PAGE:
Just treats, no tricks

30 Oct 2017

  • The momentum behind tax cuts continues to build in the United States.
  • The House passed a budget resolution paving the way for tax law changes
  • The structural reforms that China’s President Xi has put into motion are critical to the country’s growth in the coming years

While it increasingly seems like spooking this bull market will take some doing, politicians, central bankers, and economic data were in a benevolent state of mind in October. They all served up treats to the market, and the sugar high meant that risk assets globally experienced another excellent month of returns. The momentum behind tax cuts, if not tax reform, continues to build in the U.S. after the House passed a budget resolution that paves the way for tax law changes that could increase deficits by as much as $1.5 trillion over ten years. In Europe, the European Central Bank was clearly wary of any ‘taper tantrum’ type reaction, and after its policy meeting crafted a dovish messaging of a gentle taper. GDP data was robust in the U.S. and U.K., while the Catalan crisis could do little to impact economic sentiment in Spain, let alone the broader Eurozone region. Across Asia, a new era beckons China with President Xi wresting near-absolute control in the absence of a worthwhile successor, while Abenomics is here to stay after Prime Minister Shinzo Abe’s resounding victory. Indeed, treats aplenty around the world, but as industry old-timers reminisced, with trepidation, the events on Black Monday exactly 30 years ago, it would be wise to keep an eye out for the odd trick that might be hidden amidst the candy.

Last week the House passed a budget resolution that included the Senate version of reconciliation instructions, paving the way for tax law changes that could increase the deficit over ten years by as much as $1.5 trillion. The vote in the House was relatively close, with a number of Republicans opposing the resolution. But the close tally is anything but a negative signal – a number of Republicans felt comfortable voting against the resolution only once its passage was secure, and then only voted “nay” to signal to the leadership that they will expect changes/concessions as the process moves forward.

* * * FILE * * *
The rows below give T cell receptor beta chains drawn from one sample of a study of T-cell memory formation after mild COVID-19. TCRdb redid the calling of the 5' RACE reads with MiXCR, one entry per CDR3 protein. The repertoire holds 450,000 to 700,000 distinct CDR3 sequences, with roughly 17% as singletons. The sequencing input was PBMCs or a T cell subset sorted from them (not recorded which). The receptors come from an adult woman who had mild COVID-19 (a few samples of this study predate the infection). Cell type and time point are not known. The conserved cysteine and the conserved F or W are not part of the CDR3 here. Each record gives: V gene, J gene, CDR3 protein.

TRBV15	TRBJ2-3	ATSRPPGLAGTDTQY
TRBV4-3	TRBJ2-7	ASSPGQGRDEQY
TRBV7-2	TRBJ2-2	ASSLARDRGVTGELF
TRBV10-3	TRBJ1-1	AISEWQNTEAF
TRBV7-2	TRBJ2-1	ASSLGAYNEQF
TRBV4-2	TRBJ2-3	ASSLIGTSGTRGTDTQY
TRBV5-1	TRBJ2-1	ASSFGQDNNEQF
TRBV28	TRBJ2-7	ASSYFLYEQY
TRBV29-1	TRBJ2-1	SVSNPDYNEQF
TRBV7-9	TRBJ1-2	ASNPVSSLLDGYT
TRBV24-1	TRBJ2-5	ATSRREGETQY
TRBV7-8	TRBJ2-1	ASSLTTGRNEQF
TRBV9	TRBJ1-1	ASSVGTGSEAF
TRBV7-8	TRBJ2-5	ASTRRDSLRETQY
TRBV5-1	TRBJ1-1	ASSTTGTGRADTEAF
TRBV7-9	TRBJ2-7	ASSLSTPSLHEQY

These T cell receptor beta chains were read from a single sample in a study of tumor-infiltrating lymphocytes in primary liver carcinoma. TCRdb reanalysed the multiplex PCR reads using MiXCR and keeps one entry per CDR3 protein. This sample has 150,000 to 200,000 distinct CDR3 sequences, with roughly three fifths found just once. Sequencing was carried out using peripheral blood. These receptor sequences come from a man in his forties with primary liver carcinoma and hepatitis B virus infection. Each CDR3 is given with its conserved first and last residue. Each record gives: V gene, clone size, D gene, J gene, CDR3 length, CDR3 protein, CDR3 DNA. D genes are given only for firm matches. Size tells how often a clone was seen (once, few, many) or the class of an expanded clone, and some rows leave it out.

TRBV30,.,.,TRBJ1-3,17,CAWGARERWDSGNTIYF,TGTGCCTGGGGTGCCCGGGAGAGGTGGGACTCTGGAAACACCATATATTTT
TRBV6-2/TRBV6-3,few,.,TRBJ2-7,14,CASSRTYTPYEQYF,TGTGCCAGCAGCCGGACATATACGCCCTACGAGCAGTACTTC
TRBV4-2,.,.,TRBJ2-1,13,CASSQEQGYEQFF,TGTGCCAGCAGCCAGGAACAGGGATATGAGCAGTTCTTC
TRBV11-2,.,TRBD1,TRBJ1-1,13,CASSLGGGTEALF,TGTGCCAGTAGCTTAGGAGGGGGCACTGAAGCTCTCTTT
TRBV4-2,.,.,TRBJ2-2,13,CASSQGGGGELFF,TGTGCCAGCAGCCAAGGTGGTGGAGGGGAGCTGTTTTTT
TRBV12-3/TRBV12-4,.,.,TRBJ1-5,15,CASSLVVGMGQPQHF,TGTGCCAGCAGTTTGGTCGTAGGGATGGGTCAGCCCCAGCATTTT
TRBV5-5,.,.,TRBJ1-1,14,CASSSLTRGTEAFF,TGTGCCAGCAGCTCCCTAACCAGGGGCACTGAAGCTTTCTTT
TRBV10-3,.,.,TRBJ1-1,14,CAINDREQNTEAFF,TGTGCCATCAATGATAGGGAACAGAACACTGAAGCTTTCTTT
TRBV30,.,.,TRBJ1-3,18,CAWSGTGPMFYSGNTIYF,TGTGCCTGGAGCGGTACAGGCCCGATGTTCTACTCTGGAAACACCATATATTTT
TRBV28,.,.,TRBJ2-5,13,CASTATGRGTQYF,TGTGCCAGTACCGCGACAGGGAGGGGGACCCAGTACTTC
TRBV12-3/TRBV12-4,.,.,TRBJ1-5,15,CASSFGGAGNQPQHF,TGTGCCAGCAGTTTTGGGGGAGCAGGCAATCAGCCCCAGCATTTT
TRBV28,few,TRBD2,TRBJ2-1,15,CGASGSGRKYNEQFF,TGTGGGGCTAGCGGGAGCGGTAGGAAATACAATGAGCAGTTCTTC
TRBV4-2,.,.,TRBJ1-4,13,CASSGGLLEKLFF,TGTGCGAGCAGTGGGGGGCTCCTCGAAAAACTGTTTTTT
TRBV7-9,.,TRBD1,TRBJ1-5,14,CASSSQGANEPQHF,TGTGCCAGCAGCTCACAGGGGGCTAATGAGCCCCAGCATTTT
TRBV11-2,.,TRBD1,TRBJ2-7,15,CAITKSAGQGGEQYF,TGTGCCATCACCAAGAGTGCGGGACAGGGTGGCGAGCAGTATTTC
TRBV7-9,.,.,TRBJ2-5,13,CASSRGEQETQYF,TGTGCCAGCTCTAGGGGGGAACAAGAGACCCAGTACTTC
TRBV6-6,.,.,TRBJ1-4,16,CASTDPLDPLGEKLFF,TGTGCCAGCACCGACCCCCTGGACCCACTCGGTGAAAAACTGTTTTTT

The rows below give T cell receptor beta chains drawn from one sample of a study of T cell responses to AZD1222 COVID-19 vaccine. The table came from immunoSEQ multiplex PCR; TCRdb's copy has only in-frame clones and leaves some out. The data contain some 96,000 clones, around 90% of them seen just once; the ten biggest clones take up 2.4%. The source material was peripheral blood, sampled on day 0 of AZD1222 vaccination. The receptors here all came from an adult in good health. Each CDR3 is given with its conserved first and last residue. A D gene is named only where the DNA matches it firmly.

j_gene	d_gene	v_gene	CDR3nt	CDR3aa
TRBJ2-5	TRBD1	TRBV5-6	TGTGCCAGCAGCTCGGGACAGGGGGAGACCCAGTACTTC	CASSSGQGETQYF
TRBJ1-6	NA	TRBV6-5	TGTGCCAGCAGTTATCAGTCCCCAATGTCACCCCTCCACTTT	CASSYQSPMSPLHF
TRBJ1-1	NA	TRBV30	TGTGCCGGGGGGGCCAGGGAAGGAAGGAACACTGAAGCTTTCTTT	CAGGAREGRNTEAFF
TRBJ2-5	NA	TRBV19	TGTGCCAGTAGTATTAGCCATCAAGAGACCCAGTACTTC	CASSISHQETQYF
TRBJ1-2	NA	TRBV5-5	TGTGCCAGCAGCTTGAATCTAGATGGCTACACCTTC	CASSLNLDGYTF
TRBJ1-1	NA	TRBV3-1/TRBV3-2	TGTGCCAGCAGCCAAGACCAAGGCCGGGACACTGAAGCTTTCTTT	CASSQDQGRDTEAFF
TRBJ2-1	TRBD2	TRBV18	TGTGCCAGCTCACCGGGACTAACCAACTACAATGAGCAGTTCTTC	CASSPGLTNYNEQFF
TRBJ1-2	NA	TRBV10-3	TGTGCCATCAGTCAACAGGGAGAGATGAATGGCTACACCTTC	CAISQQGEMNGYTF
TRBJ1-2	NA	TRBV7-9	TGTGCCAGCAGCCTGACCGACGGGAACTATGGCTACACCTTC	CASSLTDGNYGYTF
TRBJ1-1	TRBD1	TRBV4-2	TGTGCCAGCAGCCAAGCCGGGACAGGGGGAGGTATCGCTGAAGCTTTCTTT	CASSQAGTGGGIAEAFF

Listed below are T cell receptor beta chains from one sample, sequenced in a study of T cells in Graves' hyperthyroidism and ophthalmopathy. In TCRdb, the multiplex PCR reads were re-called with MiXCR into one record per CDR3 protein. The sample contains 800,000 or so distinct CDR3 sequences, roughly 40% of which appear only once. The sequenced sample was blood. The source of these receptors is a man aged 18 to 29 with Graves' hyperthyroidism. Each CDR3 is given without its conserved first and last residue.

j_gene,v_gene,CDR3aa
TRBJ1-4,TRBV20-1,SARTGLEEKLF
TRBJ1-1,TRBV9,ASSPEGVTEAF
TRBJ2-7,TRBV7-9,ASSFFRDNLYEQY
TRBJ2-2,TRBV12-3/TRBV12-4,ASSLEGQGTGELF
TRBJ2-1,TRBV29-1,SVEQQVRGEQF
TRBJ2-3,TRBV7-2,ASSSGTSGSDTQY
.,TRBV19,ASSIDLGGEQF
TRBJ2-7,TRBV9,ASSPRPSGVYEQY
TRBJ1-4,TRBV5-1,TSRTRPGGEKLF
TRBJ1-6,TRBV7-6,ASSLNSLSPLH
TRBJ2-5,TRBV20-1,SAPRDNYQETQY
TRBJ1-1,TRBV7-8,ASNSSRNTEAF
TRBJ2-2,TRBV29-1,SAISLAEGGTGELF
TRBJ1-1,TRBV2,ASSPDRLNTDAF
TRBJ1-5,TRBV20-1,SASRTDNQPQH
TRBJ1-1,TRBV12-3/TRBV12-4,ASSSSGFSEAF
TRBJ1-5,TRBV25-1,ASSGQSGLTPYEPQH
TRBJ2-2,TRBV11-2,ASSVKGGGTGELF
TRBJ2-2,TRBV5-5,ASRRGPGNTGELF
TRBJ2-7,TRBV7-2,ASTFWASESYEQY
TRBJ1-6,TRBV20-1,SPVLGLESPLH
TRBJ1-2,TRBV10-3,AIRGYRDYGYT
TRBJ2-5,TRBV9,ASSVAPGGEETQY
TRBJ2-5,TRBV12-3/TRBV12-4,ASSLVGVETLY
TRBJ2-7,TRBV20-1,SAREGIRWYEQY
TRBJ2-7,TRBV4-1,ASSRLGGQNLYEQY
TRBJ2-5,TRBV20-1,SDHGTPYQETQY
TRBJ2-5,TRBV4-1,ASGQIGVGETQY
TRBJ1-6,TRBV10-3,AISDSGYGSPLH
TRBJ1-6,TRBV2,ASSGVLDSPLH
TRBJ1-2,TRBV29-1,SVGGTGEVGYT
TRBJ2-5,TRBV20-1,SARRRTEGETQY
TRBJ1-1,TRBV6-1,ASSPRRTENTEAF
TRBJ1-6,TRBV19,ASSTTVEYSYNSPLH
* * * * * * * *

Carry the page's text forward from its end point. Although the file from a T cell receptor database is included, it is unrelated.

In the US, Q3 GDP rose at a 3.0 percent saar in the first estimate, marking the first time since 2014 that the economy registered two consecutive quarters of growth at or above a 3 percent rate. Growth was fairly broad-based across major components – even net exports contributed with a 0.4 percent increase. But the headline number benefitted from a fairly sharp rise in inventories investment. In summary, the details of the report suggest an economy that continues to expand at a moderately above-trend pace, and we expect more of the same in Q4 2017. Recent core durable goods and shipments data indicate still-healthy levels of business investment, strong global demand could continue to support exports, while a tight labor market and rising household wealth will continue to underpin consumption.

China’s President, XI Jinping, has cemented himself as the most dominant leader in the nation’s history, since Mao. At the communist party’s quinquennial meeting this month, the President’s ideology was inducted into the Party’s constitution, an honor previously reserved only for the legendary Mao Zedong. More importantly, the party did not name a successor for Xi, signaling that his reign could well continue beyond 2022. The structural reforms the President Xi has put into motion are critical to the country’s growth in the coming years as its looks to transform itself in to a domestic consumer driven economy. Investor have for some time been concerned about China’s manufacturing overcapacity coupled with debt-fueled growth, and they certainly hope that Xi’s ironclad grip will ensure some form of economic rebalancing, thereby preventing a market shock.

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